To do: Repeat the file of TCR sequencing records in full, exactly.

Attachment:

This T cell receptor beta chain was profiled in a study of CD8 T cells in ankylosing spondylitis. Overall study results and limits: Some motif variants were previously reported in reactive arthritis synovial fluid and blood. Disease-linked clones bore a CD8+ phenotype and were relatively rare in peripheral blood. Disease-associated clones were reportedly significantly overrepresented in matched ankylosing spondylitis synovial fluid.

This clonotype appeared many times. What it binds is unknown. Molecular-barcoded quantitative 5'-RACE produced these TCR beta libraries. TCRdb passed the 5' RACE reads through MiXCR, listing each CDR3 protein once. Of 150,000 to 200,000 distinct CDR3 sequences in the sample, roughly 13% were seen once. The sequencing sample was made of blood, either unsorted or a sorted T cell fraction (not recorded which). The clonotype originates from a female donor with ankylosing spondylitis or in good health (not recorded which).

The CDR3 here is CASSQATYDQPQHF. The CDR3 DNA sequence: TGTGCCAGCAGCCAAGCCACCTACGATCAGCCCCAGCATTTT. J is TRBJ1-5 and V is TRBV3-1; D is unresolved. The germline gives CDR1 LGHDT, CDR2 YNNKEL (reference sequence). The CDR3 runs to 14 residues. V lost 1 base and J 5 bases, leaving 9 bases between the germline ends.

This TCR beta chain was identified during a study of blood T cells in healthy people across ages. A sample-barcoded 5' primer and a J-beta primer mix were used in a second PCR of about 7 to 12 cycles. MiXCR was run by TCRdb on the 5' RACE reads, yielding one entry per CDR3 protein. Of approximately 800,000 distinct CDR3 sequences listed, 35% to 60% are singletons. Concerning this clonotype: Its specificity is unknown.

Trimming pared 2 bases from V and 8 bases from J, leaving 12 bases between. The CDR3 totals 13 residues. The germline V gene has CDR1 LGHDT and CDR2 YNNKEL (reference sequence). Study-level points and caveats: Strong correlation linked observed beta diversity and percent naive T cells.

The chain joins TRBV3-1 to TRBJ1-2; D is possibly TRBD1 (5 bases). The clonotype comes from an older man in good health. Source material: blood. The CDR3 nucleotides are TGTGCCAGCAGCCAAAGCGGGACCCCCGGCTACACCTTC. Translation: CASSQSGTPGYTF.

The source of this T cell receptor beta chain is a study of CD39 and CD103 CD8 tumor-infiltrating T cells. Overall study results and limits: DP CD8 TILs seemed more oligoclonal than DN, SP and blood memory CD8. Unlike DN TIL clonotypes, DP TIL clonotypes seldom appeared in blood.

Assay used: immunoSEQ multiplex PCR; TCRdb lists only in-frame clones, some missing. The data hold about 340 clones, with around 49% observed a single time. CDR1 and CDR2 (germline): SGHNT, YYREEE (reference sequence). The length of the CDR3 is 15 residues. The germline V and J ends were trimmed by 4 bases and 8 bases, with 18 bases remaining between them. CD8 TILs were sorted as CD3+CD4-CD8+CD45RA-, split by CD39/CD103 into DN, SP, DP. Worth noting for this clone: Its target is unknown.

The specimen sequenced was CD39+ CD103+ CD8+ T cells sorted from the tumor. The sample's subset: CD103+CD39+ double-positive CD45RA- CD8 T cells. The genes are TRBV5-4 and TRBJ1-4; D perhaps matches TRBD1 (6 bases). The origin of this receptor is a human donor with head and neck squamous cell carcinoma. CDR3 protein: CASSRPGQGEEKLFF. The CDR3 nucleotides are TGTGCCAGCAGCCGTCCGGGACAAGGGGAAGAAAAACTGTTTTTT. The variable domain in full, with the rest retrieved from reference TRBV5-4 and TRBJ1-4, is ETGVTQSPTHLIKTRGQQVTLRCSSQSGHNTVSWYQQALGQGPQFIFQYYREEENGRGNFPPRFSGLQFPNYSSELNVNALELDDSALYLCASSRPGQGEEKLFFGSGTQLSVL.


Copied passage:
This T cell receptor beta chain was profiled in a study of CD8 T cells in ankylosing spondylitis. Overall study results and limits: Some motif variants were previously reported in reactive arthritis synovial fluid and blood. Disease-linked clones bore a CD8+ phenotype and were relatively rare in peripheral blood. Disease-associated clones were reportedly significantly overrepresented in matched ankylosing spondylitis synovial fluid.

This clonotype appeared many times. What it binds is unknown. Molecular-barcoded quantitative 5'-RACE produced these TCR beta libraries. TCRdb passed the 5' RACE reads through MiXCR, listing each CDR3 protein once. Of 150,000 to 200,000 distinct CDR3 sequences in the sample, roughly 13% were seen once. The sequencing sample was made of blood, either unsorted or a sorted T cell fraction (not recorded which). The clonotype originates from a female donor with ankylosing spondylitis or in good health (not recorded which).

The CDR3 here is CASSQATYDQPQHF. The CDR3 DNA sequence: TGTGCCAGCAGCCAAGCCACCTACGATCAGCCCCAGCATTTT. J is TRBJ1-5 and V is TRBV3-1; D is unresolved. The germline gives CDR1 LGHDT, CDR2 YNNKEL (reference sequence). The CDR3 runs to 14 residues. V lost 1 base and J 5 bases, leaving 9 bases between the germline ends.

This TCR beta chain was identified during a study of blood T cells in healthy people across ages. A sample-barcoded 5' primer and a J-beta primer mix were used in a second PCR of about 7 to 12 cycles. MiXCR was run by TCRdb on the 5' RACE reads, yielding one entry per CDR3 protein. Of approximately 800,000 distinct CDR3 sequences listed, 35% to 60% are singletons. Concerning this clonotype: Its specificity is unknown.

Trimming pared 2 bases from V and 8 bases from J, leaving 12 bases between. The CDR3 totals 13 residues. The germline V gene has CDR1 LGHDT and CDR2 YNNKEL (reference sequence). Study-level points and caveats: Strong correlation linked observed beta diversity and percent naive T cells.

The chain joins TRBV3-1 to TRBJ1-2; D is possibly TRBD1 (5 bases). The clonotype comes from an older man in good health. Source material: blood. The CDR3 nucleotides are TGTGCCAGCAGCCAAAGCGGGACCCCCGGCTACACCTTC. Translation: CASSQSGTPGYTF.

The source of this T cell receptor beta chain is a study of CD39 and CD103 CD8 tumor-infiltrating T cells. Overall study results and limits: DP CD8 TILs seemed more oligoclonal than DN, SP and blood memory CD8. Unlike DN TIL clonotypes, DP TIL clonotypes seldom appeared in blood.

Assay used: immunoSEQ multiplex PCR; TCRdb lists only in-frame clones, some missing. The data hold about 340 clones, with around 49% observed a single time. CDR1 and CDR2 (germline): SGHNT, YYREEE (reference sequence). The length of the CDR3 is 15 residues. The germline V and J ends were trimmed by 4 bases and 8 bases, with 18 bases remaining between them. CD8 TILs were sorted as CD3+CD4-CD8+CD45RA-, split by CD39/CD103 into DN, SP, DP. Worth noting for this clone: Its target is unknown.

The specimen sequenced was CD39+ CD103+ CD8+ T cells sorted from the tumor. The sample's subset: CD103+CD39+ double-positive CD45RA- CD8 T cells. The genes are TRBV5-4 and TRBJ1-4; D perhaps matches TRBD1 (6 bases). The origin of this receptor is a human donor with head and neck squamous cell carcinoma. CDR3 protein: CASSRPGQGEEKLFF. The CDR3 nucleotides are TGTGCCAGCAGCCGTCCGGGACAAGGGGAAGAAAAACTGTTTTTT. The variable domain in full, with the rest retrieved from reference TRBV5-4 and TRBJ1-4, is ETGVTQSPTHLIKTRGQQVTLRCSSQSGHNTVSWYQQALGQGPQFIFQYYREEENGRGNFPPRFSGLQFPNYSSELNVNALELDDSALYLCASSRPGQGEEKLFFGSGTQLSVL.